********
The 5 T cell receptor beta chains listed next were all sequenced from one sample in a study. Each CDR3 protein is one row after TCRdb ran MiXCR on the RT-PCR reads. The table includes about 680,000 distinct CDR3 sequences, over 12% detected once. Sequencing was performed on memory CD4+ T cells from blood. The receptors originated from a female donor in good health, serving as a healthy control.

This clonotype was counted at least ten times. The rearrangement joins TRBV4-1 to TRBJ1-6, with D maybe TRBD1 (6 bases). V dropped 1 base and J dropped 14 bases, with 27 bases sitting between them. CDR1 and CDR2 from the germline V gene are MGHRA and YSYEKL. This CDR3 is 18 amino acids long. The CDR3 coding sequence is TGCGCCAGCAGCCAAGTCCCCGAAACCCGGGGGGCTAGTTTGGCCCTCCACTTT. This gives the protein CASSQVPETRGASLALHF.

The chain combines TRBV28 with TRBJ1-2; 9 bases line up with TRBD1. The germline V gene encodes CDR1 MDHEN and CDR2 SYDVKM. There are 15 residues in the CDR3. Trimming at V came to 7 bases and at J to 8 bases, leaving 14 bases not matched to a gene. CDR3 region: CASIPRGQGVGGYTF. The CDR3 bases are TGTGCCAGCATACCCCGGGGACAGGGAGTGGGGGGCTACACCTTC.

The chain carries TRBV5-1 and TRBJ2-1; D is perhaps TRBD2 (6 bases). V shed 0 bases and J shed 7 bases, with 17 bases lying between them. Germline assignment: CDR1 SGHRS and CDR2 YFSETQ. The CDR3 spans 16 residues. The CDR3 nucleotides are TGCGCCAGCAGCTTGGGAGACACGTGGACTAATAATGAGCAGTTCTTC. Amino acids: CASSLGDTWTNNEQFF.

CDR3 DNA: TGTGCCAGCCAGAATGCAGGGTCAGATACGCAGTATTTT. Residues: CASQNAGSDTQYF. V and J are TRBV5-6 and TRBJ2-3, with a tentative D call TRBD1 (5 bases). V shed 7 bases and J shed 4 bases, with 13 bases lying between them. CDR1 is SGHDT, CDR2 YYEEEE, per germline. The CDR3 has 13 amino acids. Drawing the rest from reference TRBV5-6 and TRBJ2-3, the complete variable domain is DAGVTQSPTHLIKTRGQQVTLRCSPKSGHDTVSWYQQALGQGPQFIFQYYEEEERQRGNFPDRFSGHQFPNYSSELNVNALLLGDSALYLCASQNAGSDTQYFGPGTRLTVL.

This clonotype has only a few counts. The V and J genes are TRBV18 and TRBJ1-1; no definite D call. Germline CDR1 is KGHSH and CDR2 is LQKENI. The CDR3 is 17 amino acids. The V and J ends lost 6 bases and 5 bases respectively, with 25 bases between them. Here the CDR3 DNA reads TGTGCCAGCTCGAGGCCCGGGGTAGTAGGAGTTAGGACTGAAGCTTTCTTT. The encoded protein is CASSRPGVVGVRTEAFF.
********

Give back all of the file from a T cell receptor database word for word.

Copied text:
The 5 T cell receptor beta chains listed next were all sequenced from one sample in a study. Each CDR3 protein is one row after TCRdb ran MiXCR on the RT-PCR reads. The table includes about 680,000 distinct CDR3 sequences, over 12% detected once. Sequencing was performed on memory CD4+ T cells from blood. The receptors originated from a female donor in good health, serving as a healthy control.

This clonotype was counted at least ten times. The rearrangement joins TRBV4-1 to TRBJ1-6, with D maybe TRBD1 (6 bases). V dropped 1 base and J dropped 14 bases, with 27 bases sitting between them. CDR1 and CDR2 from the germline V gene are MGHRA and YSYEKL. This CDR3 is 18 amino acids long. The CDR3 coding sequence is TGCGCCAGCAGCCAAGTCCCCGAAACCCGGGGGGCTAGTTTGGCCCTCCACTTT. This gives the protein CASSQVPETRGASLALHF.

The chain combines TRBV28 with TRBJ1-2; 9 bases line up with TRBD1. The germline V gene encodes CDR1 MDHEN and CDR2 SYDVKM. There are 15 residues in the CDR3. Trimming at V came to 7 bases and at J to 8 bases, leaving 14 bases not matched to a gene. CDR3 region: CASIPRGQGVGGYTF. The CDR3 bases are TGTGCCAGCATACCCCGGGGACAGGGAGTGGGGGGCTACACCTTC.

The chain carries TRBV5-1 and TRBJ2-1; D is perhaps TRBD2 (6 bases). V shed 0 bases and J shed 7 bases, with 17 bases lying between them. Germline assignment: CDR1 SGHRS and CDR2 YFSETQ. The CDR3 spans 16 residues. The CDR3 nucleotides are TGCGCCAGCAGCTTGGGAGACACGTGGACTAATAATGAGCAGTTCTTC. Amino acids: CASSLGDTWTNNEQFF.

CDR3 DNA: TGTGCCAGCCAGAATGCAGGGTCAGATACGCAGTATTTT. Residues: CASQNAGSDTQYF. V and J are TRBV5-6 and TRBJ2-3, with a tentative D call TRBD1 (5 bases). V shed 7 bases and J shed 4 bases, with 13 bases lying between them. CDR1 is SGHDT, CDR2 YYEEEE, per germline. The CDR3 has 13 amino acids. Drawing the rest from reference TRBV5-6 and TRBJ2-3, the complete variable domain is DAGVTQSPTHLIKTRGQQVTLRCSPKSGHDTVSWYQQALGQGPQFIFQYYEEEERQRGNFPDRFSGHQFPNYSSELNVNALLLGDSALYLCASQNAGSDTQYFGPGTRLTVL.

This clonotype has only a few counts. The V and J genes are TRBV18 and TRBJ1-1; no definite D call. Germline CDR1 is KGHSH and CDR2 is LQKENI. The CDR3 is 17 amino acids. The V and J ends lost 6 bases and 5 bases respectively, with 25 bases between them. Here the CDR3 DNA reads TGTGCCAGCTCGAGGCCCGGGGTAGTAGGAGTTAGGACTGAAGCTTTCTTT. The encoded protein is CASSRPGVVGVRTEAFF.